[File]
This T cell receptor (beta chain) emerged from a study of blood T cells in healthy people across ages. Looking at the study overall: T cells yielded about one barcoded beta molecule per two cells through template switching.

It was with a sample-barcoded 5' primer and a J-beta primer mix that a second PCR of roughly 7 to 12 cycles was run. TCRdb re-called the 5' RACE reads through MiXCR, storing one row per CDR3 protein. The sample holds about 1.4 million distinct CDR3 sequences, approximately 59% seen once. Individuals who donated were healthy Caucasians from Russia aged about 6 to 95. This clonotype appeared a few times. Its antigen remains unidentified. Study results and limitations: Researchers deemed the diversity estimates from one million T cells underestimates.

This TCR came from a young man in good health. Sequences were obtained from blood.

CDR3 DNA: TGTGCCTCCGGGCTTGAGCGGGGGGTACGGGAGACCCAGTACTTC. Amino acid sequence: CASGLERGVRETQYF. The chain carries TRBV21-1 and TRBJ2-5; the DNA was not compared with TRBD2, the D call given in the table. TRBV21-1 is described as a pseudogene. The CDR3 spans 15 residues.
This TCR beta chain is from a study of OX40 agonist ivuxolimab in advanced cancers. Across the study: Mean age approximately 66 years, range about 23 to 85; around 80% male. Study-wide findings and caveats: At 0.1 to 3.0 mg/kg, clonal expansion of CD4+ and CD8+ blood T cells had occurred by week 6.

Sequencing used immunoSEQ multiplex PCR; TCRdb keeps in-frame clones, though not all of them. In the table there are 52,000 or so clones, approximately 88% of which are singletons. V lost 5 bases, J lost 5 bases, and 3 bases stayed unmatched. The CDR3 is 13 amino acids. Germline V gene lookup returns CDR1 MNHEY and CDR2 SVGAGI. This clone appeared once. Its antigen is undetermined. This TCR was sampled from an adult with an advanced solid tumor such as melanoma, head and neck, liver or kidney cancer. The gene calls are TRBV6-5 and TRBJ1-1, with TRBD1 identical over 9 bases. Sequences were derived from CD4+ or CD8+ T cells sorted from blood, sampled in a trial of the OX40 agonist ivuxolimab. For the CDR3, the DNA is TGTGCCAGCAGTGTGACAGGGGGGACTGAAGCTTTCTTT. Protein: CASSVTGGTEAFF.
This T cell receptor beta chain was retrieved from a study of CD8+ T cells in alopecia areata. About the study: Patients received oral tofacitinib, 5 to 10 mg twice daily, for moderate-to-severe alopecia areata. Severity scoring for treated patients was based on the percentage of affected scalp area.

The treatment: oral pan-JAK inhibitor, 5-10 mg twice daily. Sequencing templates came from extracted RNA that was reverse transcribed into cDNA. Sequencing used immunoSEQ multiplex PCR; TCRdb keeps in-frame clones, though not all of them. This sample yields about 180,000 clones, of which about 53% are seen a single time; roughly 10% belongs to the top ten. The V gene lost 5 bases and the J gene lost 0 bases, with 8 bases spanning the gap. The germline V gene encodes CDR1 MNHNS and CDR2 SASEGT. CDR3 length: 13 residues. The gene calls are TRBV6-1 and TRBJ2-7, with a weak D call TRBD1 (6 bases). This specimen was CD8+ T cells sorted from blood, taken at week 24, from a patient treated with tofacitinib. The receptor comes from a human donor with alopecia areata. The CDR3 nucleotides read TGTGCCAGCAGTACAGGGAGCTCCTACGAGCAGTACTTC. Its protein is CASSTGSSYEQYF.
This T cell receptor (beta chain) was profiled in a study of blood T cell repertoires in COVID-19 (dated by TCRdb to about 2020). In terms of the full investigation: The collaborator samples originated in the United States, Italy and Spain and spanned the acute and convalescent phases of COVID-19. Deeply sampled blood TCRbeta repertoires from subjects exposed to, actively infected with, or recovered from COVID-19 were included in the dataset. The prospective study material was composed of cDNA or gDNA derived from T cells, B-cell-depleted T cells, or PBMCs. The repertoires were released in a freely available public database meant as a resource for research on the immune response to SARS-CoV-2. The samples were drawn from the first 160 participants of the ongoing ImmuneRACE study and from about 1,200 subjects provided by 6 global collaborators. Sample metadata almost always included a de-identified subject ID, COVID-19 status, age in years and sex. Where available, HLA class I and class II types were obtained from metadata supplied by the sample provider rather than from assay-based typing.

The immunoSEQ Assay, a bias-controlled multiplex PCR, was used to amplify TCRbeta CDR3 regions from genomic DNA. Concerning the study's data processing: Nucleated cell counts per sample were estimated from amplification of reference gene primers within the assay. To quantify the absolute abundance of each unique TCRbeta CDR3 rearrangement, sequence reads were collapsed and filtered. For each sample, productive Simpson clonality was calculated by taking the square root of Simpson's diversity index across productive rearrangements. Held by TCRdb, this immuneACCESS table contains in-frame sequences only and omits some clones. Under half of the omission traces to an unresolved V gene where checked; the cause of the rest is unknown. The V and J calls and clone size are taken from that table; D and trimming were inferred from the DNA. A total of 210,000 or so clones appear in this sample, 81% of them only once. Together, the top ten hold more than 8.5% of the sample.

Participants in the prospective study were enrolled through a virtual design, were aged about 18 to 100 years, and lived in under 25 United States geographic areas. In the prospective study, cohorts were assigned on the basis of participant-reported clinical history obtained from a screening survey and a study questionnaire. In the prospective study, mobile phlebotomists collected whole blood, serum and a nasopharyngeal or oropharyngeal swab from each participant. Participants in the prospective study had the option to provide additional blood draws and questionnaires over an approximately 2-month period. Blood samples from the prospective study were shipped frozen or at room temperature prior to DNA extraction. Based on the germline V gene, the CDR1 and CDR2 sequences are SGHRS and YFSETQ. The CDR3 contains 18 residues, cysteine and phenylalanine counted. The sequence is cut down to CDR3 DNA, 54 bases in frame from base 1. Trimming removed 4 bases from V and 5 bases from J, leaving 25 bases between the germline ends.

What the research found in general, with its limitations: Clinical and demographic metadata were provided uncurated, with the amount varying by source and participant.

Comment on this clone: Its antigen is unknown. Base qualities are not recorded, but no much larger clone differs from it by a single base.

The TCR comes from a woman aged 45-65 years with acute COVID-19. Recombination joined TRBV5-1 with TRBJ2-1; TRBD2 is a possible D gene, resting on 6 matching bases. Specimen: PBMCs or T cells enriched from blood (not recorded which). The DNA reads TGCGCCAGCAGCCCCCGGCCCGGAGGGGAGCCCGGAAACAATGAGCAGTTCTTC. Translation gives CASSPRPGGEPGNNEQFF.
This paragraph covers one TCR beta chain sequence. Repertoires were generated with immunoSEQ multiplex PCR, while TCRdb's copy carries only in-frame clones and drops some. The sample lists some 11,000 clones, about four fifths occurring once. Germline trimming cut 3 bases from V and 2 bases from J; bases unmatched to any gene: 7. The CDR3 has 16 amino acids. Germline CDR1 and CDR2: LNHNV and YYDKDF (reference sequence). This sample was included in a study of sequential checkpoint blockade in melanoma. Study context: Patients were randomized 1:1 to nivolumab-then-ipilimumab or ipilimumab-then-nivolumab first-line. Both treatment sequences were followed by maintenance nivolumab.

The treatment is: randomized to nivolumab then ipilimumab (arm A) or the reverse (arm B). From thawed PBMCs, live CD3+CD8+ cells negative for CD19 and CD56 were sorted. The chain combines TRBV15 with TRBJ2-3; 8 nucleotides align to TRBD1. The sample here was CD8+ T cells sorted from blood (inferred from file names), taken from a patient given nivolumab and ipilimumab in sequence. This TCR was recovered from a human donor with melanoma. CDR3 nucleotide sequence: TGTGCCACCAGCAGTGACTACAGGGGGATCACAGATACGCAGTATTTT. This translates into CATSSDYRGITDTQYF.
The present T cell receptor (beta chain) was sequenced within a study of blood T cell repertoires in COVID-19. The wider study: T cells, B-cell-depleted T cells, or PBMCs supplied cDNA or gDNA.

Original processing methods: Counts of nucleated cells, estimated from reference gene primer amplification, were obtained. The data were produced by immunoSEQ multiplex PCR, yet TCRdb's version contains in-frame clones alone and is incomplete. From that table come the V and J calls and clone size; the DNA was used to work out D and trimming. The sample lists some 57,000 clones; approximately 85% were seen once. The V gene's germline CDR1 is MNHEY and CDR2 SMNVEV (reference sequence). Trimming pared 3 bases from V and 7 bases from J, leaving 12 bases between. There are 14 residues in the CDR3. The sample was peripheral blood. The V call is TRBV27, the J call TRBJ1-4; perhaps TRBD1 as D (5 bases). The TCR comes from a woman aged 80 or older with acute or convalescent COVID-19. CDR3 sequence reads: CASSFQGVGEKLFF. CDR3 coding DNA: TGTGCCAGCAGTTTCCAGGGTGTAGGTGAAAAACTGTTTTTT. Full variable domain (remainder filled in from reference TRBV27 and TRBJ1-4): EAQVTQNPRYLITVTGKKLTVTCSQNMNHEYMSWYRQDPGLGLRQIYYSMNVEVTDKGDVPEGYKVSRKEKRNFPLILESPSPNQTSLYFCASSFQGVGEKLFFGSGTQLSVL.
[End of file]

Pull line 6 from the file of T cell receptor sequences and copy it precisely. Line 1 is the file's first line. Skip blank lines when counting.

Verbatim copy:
Sequencing used immunoSEQ multiplex PCR; TCRdb keeps in-frame clones, though not all of them. In the table there are 52,000 or so clones, approximately 88% of which are singletons. V lost 5 bases, J lost 5 bases, and 3 bases stayed unmatched. The CDR3 is 13 amino acids. Germline V gene lookup returns CDR1 MNHEY and CDR2 SVGAGI. This clone appeared once. Its antigen is undetermined. This TCR was sampled from an adult with an advanced solid tumor such as melanoma, head and neck, liver or kidney cancer. The gene calls are TRBV6-5 and TRBJ1-1, with TRBD1 identical over 9 bases. Sequences were derived from CD4+ or CD8+ T cells sorted from blood, sampled in a trial of the OX40 agonist ivuxolimab. For the CDR3, the DNA is TGTGCCAGCAGTGTGACAGGGGGGACTGAAGCTTTCTTT. Protein: CASSVTGGTEAFF.